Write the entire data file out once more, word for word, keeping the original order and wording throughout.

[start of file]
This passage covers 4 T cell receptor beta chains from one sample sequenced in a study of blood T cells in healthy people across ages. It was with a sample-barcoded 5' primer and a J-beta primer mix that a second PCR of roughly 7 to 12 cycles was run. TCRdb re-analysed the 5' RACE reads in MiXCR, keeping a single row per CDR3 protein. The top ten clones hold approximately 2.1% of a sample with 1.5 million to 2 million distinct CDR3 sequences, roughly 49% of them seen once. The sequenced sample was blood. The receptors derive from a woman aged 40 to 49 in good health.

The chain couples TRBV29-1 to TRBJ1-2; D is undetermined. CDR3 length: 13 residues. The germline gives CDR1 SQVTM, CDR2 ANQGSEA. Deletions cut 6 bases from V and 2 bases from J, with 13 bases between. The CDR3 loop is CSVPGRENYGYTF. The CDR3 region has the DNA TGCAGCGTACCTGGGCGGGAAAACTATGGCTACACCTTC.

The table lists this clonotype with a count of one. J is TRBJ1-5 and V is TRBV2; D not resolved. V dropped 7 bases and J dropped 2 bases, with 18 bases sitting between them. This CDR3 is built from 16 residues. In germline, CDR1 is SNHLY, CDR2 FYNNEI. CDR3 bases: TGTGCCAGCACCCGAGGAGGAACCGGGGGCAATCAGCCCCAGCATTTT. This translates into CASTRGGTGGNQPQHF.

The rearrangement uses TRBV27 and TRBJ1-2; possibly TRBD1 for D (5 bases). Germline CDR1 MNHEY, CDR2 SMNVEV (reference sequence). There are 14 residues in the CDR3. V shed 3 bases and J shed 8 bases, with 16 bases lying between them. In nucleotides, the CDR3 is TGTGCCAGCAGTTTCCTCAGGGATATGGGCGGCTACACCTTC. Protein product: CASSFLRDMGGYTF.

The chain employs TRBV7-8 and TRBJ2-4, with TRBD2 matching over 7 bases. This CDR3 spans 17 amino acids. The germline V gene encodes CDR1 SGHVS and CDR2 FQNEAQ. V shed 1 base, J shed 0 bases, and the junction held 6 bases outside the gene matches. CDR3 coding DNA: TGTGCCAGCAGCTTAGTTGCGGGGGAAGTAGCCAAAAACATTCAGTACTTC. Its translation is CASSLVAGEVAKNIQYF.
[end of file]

This passage covers 4 T cell receptor beta chains from one sample sequenced in a study of blood T cells in healthy people across ages. It was with a sample-barcoded 5' primer and a J-beta primer mix that a second PCR of roughly 7 to 12 cycles was run. TCRdb re-analysed the 5' RACE reads in MiXCR, keeping a single row per CDR3 protein. The top ten clones hold approximately 2.1% of a sample with 1.5 million to 2 million distinct CDR3 sequences, roughly 49% of them seen once. The sequenced sample was blood. The receptors derive from a woman aged 40 to 49 in good health.

The chain couples TRBV29-1 to TRBJ1-2; D is undetermined. CDR3 length: 13 residues. The germline gives CDR1 SQVTM, CDR2 ANQGSEA. Deletions cut 6 bases from V and 2 bases from J, with 13 bases between. The CDR3 loop is CSVPGRENYGYTF. The CDR3 region has the DNA TGCAGCGTACCTGGGCGGGAAAACTATGGCTACACCTTC.

The table lists this clonotype with a count of one. J is TRBJ1-5 and V is TRBV2; D not resolved. V dropped 7 bases and J dropped 2 bases, with 18 bases sitting between them. This CDR3 is built from 16 residues. In germline, CDR1 is SNHLY, CDR2 FYNNEI. CDR3 bases: TGTGCCAGCACCCGAGGAGGAACCGGGGGCAATCAGCCCCAGCATTTT. This translates into CASTRGGTGGNQPQHF.

The rearrangement uses TRBV27 and TRBJ1-2; possibly TRBD1 for D (5 bases). Germline CDR1 MNHEY, CDR2 SMNVEV (reference sequence). There are 14 residues in the CDR3. V shed 3 bases and J shed 8 bases, with 16 bases lying between them. In nucleotides, the CDR3 is TGTGCCAGCAGTTTCCTCAGGGATATGGGCGGCTACACCTTC. Protein product: CASSFLRDMGGYTF.

The chain employs TRBV7-8 and TRBJ2-4, with TRBD2 matching over 7 bases. This CDR3 spans 17 amino acids. The germline V gene encodes CDR1 SGHVS and CDR2 FQNEAQ. V shed 1 base, J shed 0 bases, and the junction held 6 bases outside the gene matches. CDR3 coding DNA: TGTGCCAGCAGCTTAGTTGCGGGGGAAGTAGCCAAAAACATTCAGTACTTC. Its translation is CASSLVAGEVAKNIQYF.